Jabari Parker has had some impressive coast to coast plays, but his dunk rate in transition is a mildly troubling sign for his athleticism, especially in tandem with his poor rim finishing percentage.
Now onto halfcourt splits:
This is where Wiggins is failing to shine to the point of concern. He has precisely as many dunks in halfcourt sets as the hopelessly earthbound Doug McDermott! A small amount of blame may be placed on Kansas’s mediocre spacing, but with his tools it cannot be the sole explanation. And it’s not like he has excellent touch around the rim- he has only converted 54.5% of his rim attempts in half-court sets and 61.4% total. He is flat out not using his physical blessings to dominate, and this proves that he is playing passively.
As an aside, Jerami Grant assuages concerns about his low total rate as Syracuse’s slow down offense gives him limited transition opportunities. He does quite alright dunking in the half court, often impressively slamming home putbacks.
These stats comport with my overall perception of Wiggins’ game, which is that he refuses to dominate. He has awesome tools, solid skills, and does not seem to be lacking in instincts or effort. He is having a good freshman season, but his bottom line results are less than the sum of his parts. His common upside comparison is Paul George, but Paul George showed extreme confidence in himself entering the draft. Here are some pre-draft quotes from him as per DraftExpress:
“I haven’t been exposed to this game as much as a lot of other players and I think I’m already a great prospect with good potential,” he says. “Once I get that chance to really get that experience and learn about the game, I think my ceiling is pretty high.”
“At that point I was just starting to learn what playing against real athletes was like,” he says. “It helped me understand how much work I needed to do. I’m just a student of the game. I love to watch it and learn about it. I think that’s really what has gotten me to where I’m at now.”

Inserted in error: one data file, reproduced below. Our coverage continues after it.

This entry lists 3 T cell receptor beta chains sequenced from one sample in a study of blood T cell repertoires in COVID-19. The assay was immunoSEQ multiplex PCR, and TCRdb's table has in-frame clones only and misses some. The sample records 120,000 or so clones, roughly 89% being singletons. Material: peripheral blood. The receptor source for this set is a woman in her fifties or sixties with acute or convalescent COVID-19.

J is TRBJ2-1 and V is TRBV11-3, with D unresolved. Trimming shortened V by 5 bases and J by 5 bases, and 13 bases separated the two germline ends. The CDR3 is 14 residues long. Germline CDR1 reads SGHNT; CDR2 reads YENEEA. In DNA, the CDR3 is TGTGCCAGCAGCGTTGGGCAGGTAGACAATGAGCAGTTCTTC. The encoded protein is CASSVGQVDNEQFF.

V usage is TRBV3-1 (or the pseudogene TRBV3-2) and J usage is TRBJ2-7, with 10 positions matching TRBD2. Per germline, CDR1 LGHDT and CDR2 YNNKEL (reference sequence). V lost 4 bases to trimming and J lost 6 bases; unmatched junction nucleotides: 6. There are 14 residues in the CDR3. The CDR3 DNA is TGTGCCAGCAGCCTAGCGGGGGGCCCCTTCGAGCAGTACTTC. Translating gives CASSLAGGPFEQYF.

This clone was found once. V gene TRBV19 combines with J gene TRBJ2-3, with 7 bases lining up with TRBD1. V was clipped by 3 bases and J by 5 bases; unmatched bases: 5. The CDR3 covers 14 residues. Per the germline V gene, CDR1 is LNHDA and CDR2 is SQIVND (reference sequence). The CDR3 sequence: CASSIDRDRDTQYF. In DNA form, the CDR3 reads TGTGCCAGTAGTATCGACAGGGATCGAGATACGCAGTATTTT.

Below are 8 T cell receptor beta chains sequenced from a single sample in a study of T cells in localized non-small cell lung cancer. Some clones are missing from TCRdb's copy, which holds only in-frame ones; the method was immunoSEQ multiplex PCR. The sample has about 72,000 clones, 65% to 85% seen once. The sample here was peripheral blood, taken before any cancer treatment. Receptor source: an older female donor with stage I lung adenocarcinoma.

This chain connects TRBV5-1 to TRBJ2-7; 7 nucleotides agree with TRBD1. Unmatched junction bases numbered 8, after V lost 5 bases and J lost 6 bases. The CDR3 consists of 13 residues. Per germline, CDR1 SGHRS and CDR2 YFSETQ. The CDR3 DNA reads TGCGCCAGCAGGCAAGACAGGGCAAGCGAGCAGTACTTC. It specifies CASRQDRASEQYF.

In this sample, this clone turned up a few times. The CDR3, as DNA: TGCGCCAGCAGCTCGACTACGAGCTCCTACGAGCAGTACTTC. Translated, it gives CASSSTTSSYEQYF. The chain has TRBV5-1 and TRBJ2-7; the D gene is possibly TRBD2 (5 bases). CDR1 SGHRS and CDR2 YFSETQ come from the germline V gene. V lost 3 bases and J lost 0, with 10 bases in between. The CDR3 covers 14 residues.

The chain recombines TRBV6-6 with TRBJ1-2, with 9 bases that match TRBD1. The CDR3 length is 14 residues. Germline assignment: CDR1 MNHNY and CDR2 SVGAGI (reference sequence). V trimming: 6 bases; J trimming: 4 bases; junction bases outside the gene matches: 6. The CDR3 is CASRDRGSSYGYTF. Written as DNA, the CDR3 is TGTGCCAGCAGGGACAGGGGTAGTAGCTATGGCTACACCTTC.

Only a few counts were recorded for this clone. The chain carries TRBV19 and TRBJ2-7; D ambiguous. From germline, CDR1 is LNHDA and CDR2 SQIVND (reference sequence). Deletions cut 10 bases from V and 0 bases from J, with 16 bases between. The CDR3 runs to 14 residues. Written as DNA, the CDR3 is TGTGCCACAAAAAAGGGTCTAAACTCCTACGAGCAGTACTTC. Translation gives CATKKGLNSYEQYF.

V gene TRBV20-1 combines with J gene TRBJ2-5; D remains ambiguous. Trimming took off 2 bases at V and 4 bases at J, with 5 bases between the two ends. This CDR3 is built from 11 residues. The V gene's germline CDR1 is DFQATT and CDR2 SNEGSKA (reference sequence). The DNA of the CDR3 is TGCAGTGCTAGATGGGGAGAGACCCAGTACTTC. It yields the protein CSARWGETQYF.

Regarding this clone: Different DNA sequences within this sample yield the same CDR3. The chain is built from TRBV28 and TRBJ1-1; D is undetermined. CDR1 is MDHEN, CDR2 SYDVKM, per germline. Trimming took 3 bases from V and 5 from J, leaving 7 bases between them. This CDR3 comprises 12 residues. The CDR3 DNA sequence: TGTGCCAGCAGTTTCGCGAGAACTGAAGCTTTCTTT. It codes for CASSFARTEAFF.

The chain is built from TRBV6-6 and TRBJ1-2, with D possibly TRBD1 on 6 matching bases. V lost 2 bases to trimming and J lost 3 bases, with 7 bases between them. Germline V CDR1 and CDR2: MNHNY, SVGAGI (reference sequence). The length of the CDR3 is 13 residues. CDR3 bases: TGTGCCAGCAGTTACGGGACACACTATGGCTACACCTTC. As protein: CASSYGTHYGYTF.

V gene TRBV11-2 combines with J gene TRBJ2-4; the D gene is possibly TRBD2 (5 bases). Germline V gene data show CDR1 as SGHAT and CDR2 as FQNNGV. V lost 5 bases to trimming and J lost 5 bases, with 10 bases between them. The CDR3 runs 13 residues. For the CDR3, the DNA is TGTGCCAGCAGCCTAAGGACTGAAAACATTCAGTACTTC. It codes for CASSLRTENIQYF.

“I think that’s probably the most important part of my game,” he says. “I’m only 19 and I have a lot of room to keep growing. I know with the people around me and with my work ethic I’ll get to that next level. I won’t stop until I’m one of the elite players in the NBA.”
After reading those quotes, it should be the least surprising turn of events ever that George developed into an NBA star. That is elite self-esteem for a 19 year old. He is down to earth with no delusions of grandeur regarding his level of play at the time, but is also in touch with his potential and the path that it will take to get there.
Does Andrew Wiggins feel similarly about himself? I don’t know, I have never even met the guy. But in observing his play on the court and analyzing his reticence to dunk, it’s hard to find any sign that he does. He could still be a good NBA player without a deep-seated desire to dominate, especially with the aid of a good coach. He remains a valuable prospect, as I have him #2 overall on my big board. But his lack of confident edge that his teammate Joel Embiid shows on the court contributes to why he is a clearly inferior college player and prospect. He is still only 18 years old and has plenty of time to grow, but any team that drafts him needs to ask themselves: on a scale of Marvin Williams to Paul George, what evidence is there that Andrew Wiggins is closer to the latter? There may be a correct answer, but if so it certainly doesn’t lie in his propensity to dunk all over physically inferior competition.